SAOIRSE — Irish Freedom / Issue number 304 | August 2012

Internet resources maintained by SAOIRSE-Irish Freedom

In this issue:

1. Protect our civil rights, say no to tax bullies
2. British army recruitment attempts condemned
3. RUC attacked in Derry
4. ‘No veto on Covenant march’ – Orange Order
5. Derry march charges re-instated in Marian Price case
6. Family ask for report on murdered parents to be given to them
7. Crown Forces collusion in murder of two nationalists
8. Challenges delay Pearse Jordan inquest
9. McCord inquest delayed for supergrass
10. Killer still in British army
11. Liquid Assets Report — all you need to know about Ireland’s oil
and gasresource
12. Bush and Blair should face trial at Hague
13. Greetings from Leonard Peltier
14. Philippines: political prisoners’ hunger strike
1. Protect our civilrights, say no to tax bullies
ON September 19 Geraldine McNamara, National PRO, Republican Sinn
Féin,said that the decision by both Clare Co Council and Tipperary
SR Co Council toforce those applying for third-level college grants
to provide proof of paymentof the household charge in order to
receive their grant was both unfair andunjust to the vulnerable lower
income people who are trying to put theirchildren through college.
Ironically when they finish college they will bepaying taxes to keep
this country going instead of being at a higher risk of alife of
She continued: “All councillors should remember it is their job
torepresent the public and I call on all local councillors to condemn
thisunderhand manipulation of the system.
“The Labour Party should be ashamed to call themselves
representativesof the working-class while participating in this gross
act of treachery on theworking-class of Ireland.
“The people who are suffering as a result of this unjust charge
and cutsto student grants had nothing to do with the collapse of the
banking system andthe decision to bail out the unsecured bond-holders
who squandered billions ofeuro recklessly. The so-called Labour Party
should be insisting on theunsecured bond holders being “burned”
instead of looking at more ways to punishthe poorest in society.
“Tipperary Co Council has said it is not going to proceed with
thisdecision as a result of the backlash it received from the public,
but they orany other county council have not categorically stated that
they will notattempt this charade in the future.
“Our children are our future and we should be actively looking at
waysto educate and employ them in Ireland instead of rearing them for
2. British armyrecruitment attempts condemned
IN A statement on September 15 the Joe Conway/Brendan Watters
Cumann,Republican Sinn Féin, Newry said they wished to put on record
their “totaldisgust at the recruitment campaign which has been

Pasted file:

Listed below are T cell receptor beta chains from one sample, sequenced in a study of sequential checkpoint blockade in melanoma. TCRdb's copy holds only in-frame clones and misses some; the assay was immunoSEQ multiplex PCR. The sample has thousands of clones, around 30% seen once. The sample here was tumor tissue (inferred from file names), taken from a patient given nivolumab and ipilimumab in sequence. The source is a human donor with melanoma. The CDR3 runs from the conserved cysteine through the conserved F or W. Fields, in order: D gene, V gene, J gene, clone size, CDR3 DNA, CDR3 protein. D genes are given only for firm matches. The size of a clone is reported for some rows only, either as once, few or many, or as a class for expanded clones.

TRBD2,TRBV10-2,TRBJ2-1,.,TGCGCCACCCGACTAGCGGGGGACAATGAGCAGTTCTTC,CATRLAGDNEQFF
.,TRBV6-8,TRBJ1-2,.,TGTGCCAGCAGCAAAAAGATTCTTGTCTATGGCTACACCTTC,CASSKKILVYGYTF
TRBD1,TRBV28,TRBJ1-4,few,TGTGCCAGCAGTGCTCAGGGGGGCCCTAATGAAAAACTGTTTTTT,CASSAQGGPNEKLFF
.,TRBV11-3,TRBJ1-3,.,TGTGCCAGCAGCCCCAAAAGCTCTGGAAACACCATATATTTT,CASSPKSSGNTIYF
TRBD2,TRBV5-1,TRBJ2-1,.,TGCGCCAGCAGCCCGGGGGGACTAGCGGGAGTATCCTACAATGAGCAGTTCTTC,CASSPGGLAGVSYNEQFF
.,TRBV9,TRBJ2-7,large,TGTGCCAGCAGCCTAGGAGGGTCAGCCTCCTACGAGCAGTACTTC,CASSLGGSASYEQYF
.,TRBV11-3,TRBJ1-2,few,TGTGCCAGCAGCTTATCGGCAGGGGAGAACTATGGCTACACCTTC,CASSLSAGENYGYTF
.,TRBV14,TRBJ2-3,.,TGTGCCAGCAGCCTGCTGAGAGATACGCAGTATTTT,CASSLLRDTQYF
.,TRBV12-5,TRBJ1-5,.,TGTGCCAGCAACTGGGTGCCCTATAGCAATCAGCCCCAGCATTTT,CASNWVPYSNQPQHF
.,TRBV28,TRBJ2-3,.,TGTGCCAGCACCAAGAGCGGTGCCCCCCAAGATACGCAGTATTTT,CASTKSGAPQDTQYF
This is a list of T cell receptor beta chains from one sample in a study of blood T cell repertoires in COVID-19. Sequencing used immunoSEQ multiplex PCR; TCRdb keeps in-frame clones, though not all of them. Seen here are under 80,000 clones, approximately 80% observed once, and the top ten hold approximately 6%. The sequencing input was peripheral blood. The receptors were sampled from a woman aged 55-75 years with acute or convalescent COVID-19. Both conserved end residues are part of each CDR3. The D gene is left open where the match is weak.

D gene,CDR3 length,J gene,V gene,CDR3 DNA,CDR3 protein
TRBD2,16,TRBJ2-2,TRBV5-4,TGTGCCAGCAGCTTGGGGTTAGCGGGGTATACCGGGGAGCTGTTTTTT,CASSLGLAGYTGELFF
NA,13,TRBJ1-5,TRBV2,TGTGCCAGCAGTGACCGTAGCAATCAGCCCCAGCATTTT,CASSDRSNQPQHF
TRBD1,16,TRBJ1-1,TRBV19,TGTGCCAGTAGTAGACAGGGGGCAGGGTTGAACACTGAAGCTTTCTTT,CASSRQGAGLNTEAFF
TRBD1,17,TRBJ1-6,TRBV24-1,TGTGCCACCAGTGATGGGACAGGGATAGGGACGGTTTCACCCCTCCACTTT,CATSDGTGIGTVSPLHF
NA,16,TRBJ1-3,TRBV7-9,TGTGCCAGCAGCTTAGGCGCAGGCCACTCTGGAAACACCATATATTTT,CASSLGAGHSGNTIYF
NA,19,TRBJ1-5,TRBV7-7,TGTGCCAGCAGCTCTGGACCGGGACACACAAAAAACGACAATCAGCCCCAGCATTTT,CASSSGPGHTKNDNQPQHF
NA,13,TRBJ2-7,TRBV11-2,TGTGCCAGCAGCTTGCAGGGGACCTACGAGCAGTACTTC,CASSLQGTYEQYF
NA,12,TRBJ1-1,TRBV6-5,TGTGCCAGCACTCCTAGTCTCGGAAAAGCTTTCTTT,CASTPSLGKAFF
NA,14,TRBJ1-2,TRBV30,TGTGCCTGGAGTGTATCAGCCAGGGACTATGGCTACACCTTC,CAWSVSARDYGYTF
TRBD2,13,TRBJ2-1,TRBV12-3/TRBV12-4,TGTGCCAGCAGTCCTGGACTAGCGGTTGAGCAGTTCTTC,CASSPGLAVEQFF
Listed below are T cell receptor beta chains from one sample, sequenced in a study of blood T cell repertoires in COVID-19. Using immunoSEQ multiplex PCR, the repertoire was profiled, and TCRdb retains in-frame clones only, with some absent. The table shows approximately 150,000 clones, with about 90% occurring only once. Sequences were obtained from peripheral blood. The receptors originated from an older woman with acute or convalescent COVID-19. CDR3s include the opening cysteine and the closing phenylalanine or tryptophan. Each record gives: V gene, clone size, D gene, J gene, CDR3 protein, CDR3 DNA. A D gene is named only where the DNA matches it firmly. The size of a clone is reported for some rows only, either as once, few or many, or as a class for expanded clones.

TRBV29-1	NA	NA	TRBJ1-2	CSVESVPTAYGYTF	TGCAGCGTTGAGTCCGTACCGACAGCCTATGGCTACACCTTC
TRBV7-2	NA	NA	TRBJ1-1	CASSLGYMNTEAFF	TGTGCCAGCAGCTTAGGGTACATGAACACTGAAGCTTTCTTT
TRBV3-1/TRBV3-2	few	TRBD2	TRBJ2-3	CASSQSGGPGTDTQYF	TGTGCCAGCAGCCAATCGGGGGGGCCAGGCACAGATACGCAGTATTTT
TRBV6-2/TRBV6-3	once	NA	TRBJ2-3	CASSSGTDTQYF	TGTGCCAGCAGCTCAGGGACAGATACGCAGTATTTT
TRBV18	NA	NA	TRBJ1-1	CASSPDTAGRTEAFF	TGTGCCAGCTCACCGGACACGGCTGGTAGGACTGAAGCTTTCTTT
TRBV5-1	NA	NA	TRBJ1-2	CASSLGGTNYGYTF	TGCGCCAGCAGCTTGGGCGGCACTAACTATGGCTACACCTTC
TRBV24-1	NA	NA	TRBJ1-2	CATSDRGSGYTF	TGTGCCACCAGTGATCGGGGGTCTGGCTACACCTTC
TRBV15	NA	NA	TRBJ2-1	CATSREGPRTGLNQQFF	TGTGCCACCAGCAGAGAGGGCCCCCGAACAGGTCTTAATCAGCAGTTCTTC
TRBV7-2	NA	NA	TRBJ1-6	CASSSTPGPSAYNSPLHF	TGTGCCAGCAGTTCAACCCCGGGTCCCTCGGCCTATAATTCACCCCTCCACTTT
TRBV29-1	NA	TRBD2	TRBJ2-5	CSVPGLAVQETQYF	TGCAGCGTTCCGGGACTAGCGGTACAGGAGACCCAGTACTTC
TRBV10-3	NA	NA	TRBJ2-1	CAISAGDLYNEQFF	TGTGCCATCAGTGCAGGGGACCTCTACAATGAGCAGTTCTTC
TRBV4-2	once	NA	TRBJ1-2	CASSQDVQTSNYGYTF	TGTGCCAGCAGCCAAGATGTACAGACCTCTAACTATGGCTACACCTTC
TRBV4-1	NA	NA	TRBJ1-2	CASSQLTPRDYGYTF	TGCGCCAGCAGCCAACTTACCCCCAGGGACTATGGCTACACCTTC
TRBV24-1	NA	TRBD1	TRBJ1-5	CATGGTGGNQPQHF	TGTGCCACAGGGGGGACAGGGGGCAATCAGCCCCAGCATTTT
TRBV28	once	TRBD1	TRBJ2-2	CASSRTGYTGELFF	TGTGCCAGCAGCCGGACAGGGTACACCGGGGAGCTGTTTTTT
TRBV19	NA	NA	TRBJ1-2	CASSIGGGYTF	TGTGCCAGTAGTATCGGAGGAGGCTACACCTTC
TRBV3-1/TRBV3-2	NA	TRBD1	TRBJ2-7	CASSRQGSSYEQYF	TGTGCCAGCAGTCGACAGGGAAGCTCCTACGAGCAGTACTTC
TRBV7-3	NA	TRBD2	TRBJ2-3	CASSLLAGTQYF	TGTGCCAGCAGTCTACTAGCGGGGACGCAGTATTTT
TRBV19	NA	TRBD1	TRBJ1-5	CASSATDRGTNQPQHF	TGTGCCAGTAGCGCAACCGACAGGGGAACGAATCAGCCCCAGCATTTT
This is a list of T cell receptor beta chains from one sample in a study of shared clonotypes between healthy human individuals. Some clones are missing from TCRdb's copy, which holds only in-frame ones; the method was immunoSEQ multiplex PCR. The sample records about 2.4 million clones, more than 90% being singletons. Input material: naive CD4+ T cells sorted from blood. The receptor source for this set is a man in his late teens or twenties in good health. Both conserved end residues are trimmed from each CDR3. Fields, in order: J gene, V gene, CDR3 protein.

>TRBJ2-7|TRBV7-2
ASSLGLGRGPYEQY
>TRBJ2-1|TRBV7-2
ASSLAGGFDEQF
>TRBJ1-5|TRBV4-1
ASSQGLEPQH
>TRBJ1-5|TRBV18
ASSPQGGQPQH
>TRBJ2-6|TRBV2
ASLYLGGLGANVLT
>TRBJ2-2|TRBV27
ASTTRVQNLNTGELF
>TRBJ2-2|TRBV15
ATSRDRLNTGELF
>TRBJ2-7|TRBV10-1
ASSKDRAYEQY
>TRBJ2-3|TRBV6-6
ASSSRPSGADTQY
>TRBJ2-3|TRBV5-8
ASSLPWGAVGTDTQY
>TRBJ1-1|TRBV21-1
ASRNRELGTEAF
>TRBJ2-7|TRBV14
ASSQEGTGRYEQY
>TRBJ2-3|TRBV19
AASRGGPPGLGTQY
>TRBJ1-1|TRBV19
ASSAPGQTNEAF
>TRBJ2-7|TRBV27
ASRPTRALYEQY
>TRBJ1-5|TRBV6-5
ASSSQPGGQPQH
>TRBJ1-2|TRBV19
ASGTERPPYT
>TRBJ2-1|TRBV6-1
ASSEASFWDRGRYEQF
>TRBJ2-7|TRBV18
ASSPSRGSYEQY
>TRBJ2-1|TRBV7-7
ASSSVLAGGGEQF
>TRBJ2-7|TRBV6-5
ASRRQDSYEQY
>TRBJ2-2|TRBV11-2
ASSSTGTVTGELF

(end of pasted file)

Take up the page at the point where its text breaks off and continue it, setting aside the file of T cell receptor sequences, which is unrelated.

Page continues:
launched in Newry by theBritish army”.
Republican Sinn Féin spokesperson Oliver White raised concerns of
theadvertisements which have been placed in the Hill Street and
Monaghan Streetareas of Newry calling on
Irish men and women to join the Forces of Occupation in countries
such asAfghanistan, Iraq and here at home in Ireland to name but a
He continued: “We in Republican Sinn Féin Newry and indeed
throughoutthe country see this as a blatant attempt by the British
forces to prey on thevulnerable unemployed members of this country to
join with them in occupyingadditional countries through
the barrel of the gun.
“We call on the local council to remove these
advertisementsimmediately, because if you don‘t you are implicit in
sending young Irishmenand women most likely to their deaths at the
behest of the Britishestablishment.”
3. RUC attacked inDerry
ON September 8 members of the British colonial police were called to
theAileach Road following the discovery of a suspicious object. A
controlledexplosion was carried out at the alert was declared to be a
hoax. The RUC thencame under attack with a petrol bomb, stones and
bottles at the scene. Noinjuries were reported.
4. ‘No veto onCovenant march’ – Orange Order
THE Orange Order has insisted that it will not allow anyone to have
a‘veto’ over its biggest event in decades, according to a report
on September21.
Reverend Mervyn Gibson said the institution would not meet requests
fromnationalists for a single drum beat to be played during a
contentious sectionof next week’s Ulster Covenant parade.
Instead, the county grand chaplain said the loyal orders would
bepressing ahead with plans to play only hymns when marching past St
Patrick’sChurch on Belfast’s Donegall Street.
Tensions have been rising ahead of the huge event on September 29
thatmarks 100 years since the signing of the Ulster Covenant.
The Orange Order has been coming under increasing pressure to
meetrepresentatives of the Carrick Hill Concerned Residents Committee
which will bestaging a protest of up to 500 people on the day of the
Last month, violence flared after members of the Royal Black
Preceptorydefied a Parades Commission ruling and played music outside
St Patrick’s onAugust 25.
Seven police officers sustained injuries during the disturbances.
Meanwhile, residents living in Carrick Hill have spoken of their
“fear”about what could unfold come September 29.
One 49-year-old woman, who has lived in the area since 1971,
saidchildren were being sent away for the weekend.
“I will be taking part in the protest because I want respect for